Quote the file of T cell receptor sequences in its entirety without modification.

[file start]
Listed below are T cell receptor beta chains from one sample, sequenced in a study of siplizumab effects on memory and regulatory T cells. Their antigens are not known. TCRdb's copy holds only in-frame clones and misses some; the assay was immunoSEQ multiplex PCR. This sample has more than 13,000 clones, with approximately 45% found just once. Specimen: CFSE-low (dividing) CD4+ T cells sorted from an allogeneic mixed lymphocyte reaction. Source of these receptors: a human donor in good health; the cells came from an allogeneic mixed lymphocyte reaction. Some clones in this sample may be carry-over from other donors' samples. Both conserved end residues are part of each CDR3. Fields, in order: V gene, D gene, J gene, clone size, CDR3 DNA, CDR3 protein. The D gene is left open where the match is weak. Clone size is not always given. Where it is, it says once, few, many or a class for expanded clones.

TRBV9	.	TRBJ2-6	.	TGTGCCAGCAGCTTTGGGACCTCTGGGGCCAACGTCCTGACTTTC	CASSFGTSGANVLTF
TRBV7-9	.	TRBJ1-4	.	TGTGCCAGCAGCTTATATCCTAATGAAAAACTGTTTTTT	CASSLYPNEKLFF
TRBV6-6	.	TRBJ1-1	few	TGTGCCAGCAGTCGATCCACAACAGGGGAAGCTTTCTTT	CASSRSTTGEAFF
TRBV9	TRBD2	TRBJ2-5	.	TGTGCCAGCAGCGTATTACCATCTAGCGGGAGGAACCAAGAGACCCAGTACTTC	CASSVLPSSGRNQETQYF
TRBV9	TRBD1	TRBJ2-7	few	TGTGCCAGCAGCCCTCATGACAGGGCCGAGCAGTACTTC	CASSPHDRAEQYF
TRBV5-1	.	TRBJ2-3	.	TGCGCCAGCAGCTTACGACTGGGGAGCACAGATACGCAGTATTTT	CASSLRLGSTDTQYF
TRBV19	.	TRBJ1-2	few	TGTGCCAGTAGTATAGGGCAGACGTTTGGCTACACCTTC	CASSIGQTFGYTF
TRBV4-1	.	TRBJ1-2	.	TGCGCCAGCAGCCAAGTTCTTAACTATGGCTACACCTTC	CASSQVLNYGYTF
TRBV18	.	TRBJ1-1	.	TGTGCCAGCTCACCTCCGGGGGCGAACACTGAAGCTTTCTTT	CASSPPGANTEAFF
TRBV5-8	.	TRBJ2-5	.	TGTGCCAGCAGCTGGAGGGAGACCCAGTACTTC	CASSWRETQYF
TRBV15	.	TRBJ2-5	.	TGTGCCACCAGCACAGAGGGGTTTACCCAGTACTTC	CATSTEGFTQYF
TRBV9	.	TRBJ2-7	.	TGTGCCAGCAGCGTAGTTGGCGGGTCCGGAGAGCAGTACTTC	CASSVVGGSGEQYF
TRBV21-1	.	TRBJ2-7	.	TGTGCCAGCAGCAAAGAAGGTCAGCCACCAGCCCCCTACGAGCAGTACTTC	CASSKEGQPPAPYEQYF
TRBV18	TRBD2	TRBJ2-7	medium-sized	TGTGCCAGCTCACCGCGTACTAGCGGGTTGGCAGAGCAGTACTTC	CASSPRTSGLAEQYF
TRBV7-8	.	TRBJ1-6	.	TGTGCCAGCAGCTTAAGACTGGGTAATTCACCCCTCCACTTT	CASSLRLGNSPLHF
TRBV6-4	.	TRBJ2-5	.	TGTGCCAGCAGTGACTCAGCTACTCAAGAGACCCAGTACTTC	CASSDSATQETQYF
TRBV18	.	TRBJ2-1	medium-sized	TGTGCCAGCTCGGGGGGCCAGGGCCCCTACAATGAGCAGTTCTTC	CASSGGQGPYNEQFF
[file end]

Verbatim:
Listed below are T cell receptor beta chains from one sample, sequenced in a study of siplizumab effects on memory and regulatory T cells. Their antigens are not known. TCRdb's copy holds only in-frame clones and misses some; the assay was immunoSEQ multiplex PCR. This sample has more than 13,000 clones, with approximately 45% found just once. Specimen: CFSE-low (dividing) CD4+ T cells sorted from an allogeneic mixed lymphocyte reaction. Source of these receptors: a human donor in good health; the cells came from an allogeneic mixed lymphocyte reaction. Some clones in this sample may be carry-over from other donors' samples. Both conserved end residues are part of each CDR3. Fields, in order: V gene, D gene, J gene, clone size, CDR3 DNA, CDR3 protein. The D gene is left open where the match is weak. Clone size is not always given. Where it is, it says once, few, many or a class for expanded clones.

TRBV9	.	TRBJ2-6	.	TGTGCCAGCAGCTTTGGGACCTCTGGGGCCAACGTCCTGACTTTC	CASSFGTSGANVLTF
TRBV7-9	.	TRBJ1-4	.	TGTGCCAGCAGCTTATATCCTAATGAAAAACTGTTTTTT	CASSLYPNEKLFF
TRBV6-6	.	TRBJ1-1	few	TGTGCCAGCAGTCGATCCACAACAGGGGAAGCTTTCTTT	CASSRSTTGEAFF
TRBV9	TRBD2	TRBJ2-5	.	TGTGCCAGCAGCGTATTACCATCTAGCGGGAGGAACCAAGAGACCCAGTACTTC	CASSVLPSSGRNQETQYF
TRBV9	TRBD1	TRBJ2-7	few	TGTGCCAGCAGCCCTCATGACAGGGCCGAGCAGTACTTC	CASSPHDRAEQYF
TRBV5-1	.	TRBJ2-3	.	TGCGCCAGCAGCTTACGACTGGGGAGCACAGATACGCAGTATTTT	CASSLRLGSTDTQYF
TRBV19	.	TRBJ1-2	few	TGTGCCAGTAGTATAGGGCAGACGTTTGGCTACACCTTC	CASSIGQTFGYTF
TRBV4-1	.	TRBJ1-2	.	TGCGCCAGCAGCCAAGTTCTTAACTATGGCTACACCTTC	CASSQVLNYGYTF
TRBV18	.	TRBJ1-1	.	TGTGCCAGCTCACCTCCGGGGGCGAACACTGAAGCTTTCTTT	CASSPPGANTEAFF
TRBV5-8	.	TRBJ2-5	.	TGTGCCAGCAGCTGGAGGGAGACCCAGTACTTC	CASSWRETQYF
TRBV15	.	TRBJ2-5	.	TGTGCCACCAGCACAGAGGGGTTTACCCAGTACTTC	CATSTEGFTQYF
TRBV9	.	TRBJ2-7	.	TGTGCCAGCAGCGTAGTTGGCGGGTCCGGAGAGCAGTACTTC	CASSVVGGSGEQYF
TRBV21-1	.	TRBJ2-7	.	TGTGCCAGCAGCAAAGAAGGTCAGCCACCAGCCCCCTACGAGCAGTACTTC	CASSKEGQPPAPYEQYF
TRBV18	TRBD2	TRBJ2-7	medium-sized	TGTGCCAGCTCACCGCGTACTAGCGGGTTGGCAGAGCAGTACTTC	CASSPRTSGLAEQYF
TRBV7-8	.	TRBJ1-6	.	TGTGCCAGCAGCTTAAGACTGGGTAATTCACCCCTCCACTTT	CASSLRLGNSPLHF
TRBV6-4	.	TRBJ2-5	.	TGTGCCAGCAGTGACTCAGCTACTCAAGAGACCCAGTACTTC	CASSDSATQETQYF
TRBV18	.	TRBJ2-1	medium-sized	TGTGCCAGCTCGGGGGGCCAGGGCCCCTACAATGAGCAGTTCTTC	CASSGGQGPYNEQFF